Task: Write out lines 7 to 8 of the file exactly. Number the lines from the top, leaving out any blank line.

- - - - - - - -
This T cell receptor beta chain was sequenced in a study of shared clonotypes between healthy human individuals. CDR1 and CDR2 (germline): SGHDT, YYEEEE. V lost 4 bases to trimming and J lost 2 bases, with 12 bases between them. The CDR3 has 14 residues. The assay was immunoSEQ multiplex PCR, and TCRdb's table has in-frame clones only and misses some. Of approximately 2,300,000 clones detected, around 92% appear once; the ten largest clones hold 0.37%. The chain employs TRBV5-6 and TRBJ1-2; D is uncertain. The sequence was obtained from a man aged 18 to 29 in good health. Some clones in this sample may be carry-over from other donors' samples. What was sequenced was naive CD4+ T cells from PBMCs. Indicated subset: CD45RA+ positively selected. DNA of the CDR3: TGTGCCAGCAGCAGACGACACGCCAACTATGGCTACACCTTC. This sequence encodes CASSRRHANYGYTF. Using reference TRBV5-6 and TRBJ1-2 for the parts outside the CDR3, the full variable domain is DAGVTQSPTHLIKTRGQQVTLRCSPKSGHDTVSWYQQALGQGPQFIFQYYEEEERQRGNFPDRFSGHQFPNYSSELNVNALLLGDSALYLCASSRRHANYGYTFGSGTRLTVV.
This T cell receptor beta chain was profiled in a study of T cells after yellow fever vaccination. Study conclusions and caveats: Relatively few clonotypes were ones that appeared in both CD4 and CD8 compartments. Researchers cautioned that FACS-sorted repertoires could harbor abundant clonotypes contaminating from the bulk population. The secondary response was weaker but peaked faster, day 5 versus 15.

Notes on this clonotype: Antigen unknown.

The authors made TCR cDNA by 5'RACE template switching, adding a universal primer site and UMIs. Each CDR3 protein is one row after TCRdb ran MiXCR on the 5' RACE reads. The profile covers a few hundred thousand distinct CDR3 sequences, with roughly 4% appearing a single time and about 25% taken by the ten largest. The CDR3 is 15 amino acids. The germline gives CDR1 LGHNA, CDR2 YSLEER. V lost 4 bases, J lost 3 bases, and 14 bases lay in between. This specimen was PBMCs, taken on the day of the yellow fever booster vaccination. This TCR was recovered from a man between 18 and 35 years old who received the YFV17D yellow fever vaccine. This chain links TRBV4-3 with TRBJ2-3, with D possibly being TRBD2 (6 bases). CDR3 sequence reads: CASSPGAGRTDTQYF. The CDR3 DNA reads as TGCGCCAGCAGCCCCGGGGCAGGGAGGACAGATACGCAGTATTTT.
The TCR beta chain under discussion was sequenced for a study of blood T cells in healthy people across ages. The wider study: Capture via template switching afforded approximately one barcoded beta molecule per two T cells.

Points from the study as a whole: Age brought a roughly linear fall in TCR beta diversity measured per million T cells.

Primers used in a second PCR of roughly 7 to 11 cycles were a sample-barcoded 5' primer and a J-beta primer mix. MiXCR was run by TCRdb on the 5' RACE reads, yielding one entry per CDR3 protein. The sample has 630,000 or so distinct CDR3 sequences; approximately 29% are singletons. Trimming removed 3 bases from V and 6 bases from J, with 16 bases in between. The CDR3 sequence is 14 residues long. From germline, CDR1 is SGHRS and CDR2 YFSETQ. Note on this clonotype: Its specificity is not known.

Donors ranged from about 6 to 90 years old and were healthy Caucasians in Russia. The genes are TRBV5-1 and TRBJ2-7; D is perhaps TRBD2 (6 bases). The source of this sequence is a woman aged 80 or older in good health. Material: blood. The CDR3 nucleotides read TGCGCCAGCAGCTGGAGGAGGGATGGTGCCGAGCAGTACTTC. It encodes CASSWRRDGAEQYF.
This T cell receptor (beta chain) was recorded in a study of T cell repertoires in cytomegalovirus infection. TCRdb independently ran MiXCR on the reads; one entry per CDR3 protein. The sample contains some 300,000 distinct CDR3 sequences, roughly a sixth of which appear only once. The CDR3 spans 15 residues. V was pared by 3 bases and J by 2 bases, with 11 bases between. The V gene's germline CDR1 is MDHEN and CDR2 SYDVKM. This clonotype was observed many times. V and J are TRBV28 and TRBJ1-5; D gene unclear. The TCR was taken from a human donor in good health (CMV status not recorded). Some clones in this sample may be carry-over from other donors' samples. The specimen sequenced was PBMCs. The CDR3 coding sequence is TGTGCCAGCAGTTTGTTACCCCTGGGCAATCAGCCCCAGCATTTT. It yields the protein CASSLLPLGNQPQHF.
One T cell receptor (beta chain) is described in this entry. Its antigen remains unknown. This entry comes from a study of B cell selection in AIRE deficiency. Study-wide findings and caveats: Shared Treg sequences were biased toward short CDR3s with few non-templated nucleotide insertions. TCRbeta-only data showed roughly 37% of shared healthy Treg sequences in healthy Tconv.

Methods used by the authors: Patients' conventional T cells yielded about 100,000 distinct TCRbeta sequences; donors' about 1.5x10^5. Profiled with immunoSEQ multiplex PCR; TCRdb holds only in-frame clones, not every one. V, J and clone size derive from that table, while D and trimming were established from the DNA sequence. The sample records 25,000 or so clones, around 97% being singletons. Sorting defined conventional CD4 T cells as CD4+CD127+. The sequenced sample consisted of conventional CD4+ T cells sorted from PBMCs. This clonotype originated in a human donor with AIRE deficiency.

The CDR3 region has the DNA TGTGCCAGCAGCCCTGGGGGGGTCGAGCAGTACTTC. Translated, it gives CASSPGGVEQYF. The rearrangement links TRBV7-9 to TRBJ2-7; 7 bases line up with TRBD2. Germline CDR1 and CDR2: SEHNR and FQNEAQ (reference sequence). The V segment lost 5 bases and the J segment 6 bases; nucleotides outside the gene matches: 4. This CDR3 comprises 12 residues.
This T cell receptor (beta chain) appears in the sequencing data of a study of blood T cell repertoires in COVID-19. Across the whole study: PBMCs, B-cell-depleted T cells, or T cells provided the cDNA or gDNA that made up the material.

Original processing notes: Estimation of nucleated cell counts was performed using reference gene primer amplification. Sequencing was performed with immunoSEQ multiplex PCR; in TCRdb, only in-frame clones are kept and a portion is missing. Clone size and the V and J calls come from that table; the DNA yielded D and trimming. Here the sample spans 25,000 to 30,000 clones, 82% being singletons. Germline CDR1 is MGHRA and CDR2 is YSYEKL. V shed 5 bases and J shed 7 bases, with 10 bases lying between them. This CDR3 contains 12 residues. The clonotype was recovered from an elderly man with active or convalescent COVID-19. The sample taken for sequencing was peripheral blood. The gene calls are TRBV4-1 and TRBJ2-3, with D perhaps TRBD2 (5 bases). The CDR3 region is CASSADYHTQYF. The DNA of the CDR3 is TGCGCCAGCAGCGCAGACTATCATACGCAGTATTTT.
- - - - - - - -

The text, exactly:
Primers used in a second PCR of roughly 7 to 11 cycles were a sample-barcoded 5' primer and a J-beta primer mix. MiXCR was run by TCRdb on the 5' RACE reads, yielding one entry per CDR3 protein. The sample has 630,000 or so distinct CDR3 sequences; approximately 29% are singletons. Trimming removed 3 bases from V and 6 bases from J, with 16 bases in between. The CDR3 sequence is 14 residues long. From germline, CDR1 is SGHRS and CDR2 YFSETQ. Note on this clonotype: Its specificity is not known.

Donors ranged from about 6 to 90 years old and were healthy Caucasians in Russia. The genes are TRBV5-1 and TRBJ2-7; D is perhaps TRBD2 (6 bases). The source of this sequence is a woman aged 80 or older in good health. Material: blood. The CDR3 nucleotides read TGCGCCAGCAGCTGGAGGAGGGATGGTGCCGAGCAGTACTTC. It encodes CASSWRRDGAEQYF.